Yesterday I discussed how Limelight’s data might have led it to the wrong conclusion. Today, I want to highlight some of the other great data you can find in the report. Here are five noteworthy data points and why they matter.
Data bite 1: OVVs watch an hour a day
The average online video (OVV) in the ten countries covered by the Limelight survey watch just under an hour of online video per day. Viewers in the Philippines, India and the U.S. watch the most, with 1 hour 15 mins, 1 hour 13 mins, and 1 hour 12 mins per day respectively.
According to Limelight, online video is almost at parity with broadcast and pay TV viewing. Globally, the average OVV watches 1 hour and 9 minutes of TV per day versus 58 mins of online video. In the U.S., OVVs watch 1 hour 29 mins of TV per day.
Data bite 2: 2-in-5 have SVOD service
Across the ten countries, 59% have of OVVs have at least one SVOD service. The U.S. leads with 4-in-5 subscribing to at least one service. Globally, the young lead the charge to SVOD. Those aged 26-35-years-old have the highest uptake, at 75%. The 18-25-year-olds are next with 69%.
Data bite 3: Browsing streaming site still the most important discovery mechanism
Even though 68% of Americans use Facebook and 73% use YouTube, a video service providers site or app is still the place most people learn about new shows or movies. In the U.S., 31% normally browse a streaming service’s website or app for something to just. Just 9% mostly use social media. Friend and family recommendations are also very influential, with 28%, and 20% prefer streaming service recommendations.
Data bite 4: Home is where the viewing happens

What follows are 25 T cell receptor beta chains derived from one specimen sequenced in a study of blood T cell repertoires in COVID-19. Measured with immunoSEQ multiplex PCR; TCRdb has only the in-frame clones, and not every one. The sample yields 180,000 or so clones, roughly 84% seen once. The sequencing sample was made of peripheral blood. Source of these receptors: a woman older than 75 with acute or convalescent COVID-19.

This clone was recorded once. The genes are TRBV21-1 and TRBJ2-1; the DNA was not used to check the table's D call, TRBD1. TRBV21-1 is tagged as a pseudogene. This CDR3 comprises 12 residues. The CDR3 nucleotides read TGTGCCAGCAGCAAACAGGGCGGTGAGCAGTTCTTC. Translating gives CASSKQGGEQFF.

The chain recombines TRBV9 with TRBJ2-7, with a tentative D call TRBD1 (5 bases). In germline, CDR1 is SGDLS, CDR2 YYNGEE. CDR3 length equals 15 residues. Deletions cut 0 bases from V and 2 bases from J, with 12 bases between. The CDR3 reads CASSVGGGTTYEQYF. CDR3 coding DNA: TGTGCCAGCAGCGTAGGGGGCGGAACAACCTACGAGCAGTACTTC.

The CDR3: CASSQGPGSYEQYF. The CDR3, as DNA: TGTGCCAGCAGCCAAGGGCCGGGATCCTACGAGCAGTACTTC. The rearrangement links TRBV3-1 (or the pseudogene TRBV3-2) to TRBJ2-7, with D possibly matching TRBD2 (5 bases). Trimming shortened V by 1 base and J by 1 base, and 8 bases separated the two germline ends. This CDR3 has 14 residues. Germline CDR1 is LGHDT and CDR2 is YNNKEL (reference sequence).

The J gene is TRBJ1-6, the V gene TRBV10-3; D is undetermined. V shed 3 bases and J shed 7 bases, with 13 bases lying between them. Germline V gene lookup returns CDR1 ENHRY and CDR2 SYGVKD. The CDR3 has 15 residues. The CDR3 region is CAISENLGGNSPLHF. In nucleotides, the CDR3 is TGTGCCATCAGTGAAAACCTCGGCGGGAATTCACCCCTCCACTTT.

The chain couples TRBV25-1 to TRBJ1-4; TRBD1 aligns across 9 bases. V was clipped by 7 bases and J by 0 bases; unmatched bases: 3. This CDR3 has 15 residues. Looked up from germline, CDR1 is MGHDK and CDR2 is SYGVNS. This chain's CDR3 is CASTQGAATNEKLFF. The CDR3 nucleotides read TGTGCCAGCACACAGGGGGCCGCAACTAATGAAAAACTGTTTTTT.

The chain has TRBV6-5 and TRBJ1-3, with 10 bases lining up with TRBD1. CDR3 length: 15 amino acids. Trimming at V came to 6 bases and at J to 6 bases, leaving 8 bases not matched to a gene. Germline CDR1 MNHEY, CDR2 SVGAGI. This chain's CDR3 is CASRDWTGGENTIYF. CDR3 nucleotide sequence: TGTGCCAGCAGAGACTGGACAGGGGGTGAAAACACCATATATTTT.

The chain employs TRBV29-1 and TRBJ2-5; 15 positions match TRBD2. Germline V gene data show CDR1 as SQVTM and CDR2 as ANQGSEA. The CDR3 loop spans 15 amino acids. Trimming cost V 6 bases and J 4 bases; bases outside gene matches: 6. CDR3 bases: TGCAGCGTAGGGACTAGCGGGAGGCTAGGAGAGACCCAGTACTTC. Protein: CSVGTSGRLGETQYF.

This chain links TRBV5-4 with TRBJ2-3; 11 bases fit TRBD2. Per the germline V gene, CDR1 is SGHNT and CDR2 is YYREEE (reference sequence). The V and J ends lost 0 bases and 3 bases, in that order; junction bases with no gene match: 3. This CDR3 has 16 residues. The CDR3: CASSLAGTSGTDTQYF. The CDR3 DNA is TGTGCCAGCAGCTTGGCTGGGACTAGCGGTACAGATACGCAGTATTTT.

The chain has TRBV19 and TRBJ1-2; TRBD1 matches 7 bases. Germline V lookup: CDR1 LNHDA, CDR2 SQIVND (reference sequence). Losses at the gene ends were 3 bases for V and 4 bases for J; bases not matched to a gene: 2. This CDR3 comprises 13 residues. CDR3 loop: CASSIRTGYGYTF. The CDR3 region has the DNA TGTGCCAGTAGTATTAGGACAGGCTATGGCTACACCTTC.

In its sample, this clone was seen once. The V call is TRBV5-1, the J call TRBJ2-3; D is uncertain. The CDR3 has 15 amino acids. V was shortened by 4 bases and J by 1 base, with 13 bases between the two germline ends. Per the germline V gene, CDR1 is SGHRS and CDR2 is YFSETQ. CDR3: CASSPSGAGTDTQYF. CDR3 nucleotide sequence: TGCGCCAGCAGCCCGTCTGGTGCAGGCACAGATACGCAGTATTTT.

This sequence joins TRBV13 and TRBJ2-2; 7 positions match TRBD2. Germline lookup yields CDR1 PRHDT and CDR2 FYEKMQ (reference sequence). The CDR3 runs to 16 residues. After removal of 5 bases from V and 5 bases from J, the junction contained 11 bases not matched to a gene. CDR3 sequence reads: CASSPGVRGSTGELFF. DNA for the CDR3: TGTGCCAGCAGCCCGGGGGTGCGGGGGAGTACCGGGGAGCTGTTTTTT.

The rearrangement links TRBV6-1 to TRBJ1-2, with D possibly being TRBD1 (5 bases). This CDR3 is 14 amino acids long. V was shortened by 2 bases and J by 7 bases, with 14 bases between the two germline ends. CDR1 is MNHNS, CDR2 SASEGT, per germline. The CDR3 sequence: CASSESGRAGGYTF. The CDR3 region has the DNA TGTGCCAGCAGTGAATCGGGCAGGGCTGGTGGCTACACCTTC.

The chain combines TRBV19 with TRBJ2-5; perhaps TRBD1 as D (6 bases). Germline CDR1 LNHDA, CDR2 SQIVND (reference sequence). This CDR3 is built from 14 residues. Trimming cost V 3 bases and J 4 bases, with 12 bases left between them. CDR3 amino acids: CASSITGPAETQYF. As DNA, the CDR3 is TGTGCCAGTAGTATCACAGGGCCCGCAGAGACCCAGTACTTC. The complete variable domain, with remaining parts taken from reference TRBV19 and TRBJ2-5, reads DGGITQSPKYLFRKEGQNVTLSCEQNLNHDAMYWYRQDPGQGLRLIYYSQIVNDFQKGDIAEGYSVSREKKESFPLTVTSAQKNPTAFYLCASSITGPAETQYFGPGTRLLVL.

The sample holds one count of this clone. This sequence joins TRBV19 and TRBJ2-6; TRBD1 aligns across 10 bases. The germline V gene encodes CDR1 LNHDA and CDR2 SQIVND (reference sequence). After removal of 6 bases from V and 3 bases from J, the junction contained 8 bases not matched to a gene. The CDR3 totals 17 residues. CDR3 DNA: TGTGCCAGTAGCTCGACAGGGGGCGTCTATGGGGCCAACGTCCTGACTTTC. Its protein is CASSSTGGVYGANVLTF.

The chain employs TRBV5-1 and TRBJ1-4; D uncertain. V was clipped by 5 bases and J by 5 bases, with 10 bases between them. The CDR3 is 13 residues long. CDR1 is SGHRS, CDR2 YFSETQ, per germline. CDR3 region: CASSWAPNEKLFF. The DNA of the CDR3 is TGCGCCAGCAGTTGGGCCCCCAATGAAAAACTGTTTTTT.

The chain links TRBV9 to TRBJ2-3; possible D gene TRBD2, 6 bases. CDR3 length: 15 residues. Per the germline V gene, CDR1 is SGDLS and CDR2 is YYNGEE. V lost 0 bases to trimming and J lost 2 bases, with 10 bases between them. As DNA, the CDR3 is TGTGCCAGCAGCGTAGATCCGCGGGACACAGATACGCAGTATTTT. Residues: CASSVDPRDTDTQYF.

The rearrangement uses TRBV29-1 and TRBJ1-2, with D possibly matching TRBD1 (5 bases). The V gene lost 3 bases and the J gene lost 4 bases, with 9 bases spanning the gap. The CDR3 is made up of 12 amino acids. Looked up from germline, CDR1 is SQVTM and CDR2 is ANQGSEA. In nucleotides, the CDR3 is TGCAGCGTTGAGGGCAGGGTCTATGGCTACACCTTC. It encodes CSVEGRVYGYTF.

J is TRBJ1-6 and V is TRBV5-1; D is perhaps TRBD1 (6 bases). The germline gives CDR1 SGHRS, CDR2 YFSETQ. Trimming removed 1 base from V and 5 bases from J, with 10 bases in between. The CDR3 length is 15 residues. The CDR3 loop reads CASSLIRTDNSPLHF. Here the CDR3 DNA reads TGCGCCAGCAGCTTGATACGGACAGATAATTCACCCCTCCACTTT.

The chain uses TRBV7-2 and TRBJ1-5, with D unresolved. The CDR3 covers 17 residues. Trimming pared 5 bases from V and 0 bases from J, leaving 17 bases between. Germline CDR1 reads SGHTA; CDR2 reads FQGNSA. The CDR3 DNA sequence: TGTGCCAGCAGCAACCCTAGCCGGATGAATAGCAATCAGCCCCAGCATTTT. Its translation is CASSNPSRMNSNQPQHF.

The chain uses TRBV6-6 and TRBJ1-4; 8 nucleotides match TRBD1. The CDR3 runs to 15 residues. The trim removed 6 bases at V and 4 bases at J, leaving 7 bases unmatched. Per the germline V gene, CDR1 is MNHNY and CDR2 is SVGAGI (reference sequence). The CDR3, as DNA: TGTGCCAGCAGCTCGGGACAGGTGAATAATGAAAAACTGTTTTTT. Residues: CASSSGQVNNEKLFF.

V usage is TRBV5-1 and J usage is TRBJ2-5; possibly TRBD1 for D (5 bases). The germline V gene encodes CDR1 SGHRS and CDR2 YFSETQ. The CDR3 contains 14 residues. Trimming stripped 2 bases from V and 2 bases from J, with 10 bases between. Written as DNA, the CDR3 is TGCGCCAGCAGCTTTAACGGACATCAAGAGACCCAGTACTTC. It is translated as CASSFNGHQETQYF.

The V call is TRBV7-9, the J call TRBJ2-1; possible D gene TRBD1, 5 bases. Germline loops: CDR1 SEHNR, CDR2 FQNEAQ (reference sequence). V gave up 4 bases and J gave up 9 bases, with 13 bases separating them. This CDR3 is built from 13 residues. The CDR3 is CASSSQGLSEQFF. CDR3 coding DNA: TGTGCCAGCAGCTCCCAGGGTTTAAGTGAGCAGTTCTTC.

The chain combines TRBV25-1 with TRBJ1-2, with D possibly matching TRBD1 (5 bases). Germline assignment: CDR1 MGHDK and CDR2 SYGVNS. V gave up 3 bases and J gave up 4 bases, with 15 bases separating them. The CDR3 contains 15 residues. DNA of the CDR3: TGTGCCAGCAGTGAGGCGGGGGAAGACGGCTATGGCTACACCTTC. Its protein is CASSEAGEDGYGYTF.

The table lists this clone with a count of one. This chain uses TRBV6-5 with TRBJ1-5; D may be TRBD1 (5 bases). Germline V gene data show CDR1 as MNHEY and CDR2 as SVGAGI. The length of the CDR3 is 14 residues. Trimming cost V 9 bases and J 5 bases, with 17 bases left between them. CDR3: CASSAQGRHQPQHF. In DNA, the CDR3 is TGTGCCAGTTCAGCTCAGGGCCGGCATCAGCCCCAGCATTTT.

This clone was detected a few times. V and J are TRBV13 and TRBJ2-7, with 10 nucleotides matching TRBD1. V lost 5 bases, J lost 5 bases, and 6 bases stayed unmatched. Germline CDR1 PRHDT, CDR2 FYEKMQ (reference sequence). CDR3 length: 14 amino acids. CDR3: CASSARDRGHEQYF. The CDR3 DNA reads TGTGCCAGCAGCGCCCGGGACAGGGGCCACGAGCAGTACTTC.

Across every country covered, the home was the preferred place to watch. Limelight asked survey participants to score how often they watched from a location on a scale from 1 to 4. The home won out, scoring an average 3.1 across all countries. The next most popular was while commuting (1.04). At work or school received a score of 0.79.
I wonder if people were entirely honest about their work viewing. Other data shows a distinct uptick in viewing at around noon.
Data bite 5: Average U.S. binger watches for 3 hours
Yes, it’s true. No one binges as we do in the U.S. Limelight says that the global average for binge viewing sessions is 2 hours 7 minutes. However, in the U.S. we typically binge for 2 hours 56 mins. Why watch two episodes when you can watch 3?
Once again, the young lead in marathon viewing sessions. Globally, 18-25-year-olds watch for 2 hours and 58 mins, followed by 26-35-year-olds, with 12 mins less. In the U.S. at least, older Americans watch far more TV than the rest of us, clocking over 7 hours per day. However, Limelight says they don’t carry this behavior to SVOD. When the typical over-60 online video viewer binges, they watch for just 1 hour 7 mins per session. That’s hardly bingeing at all!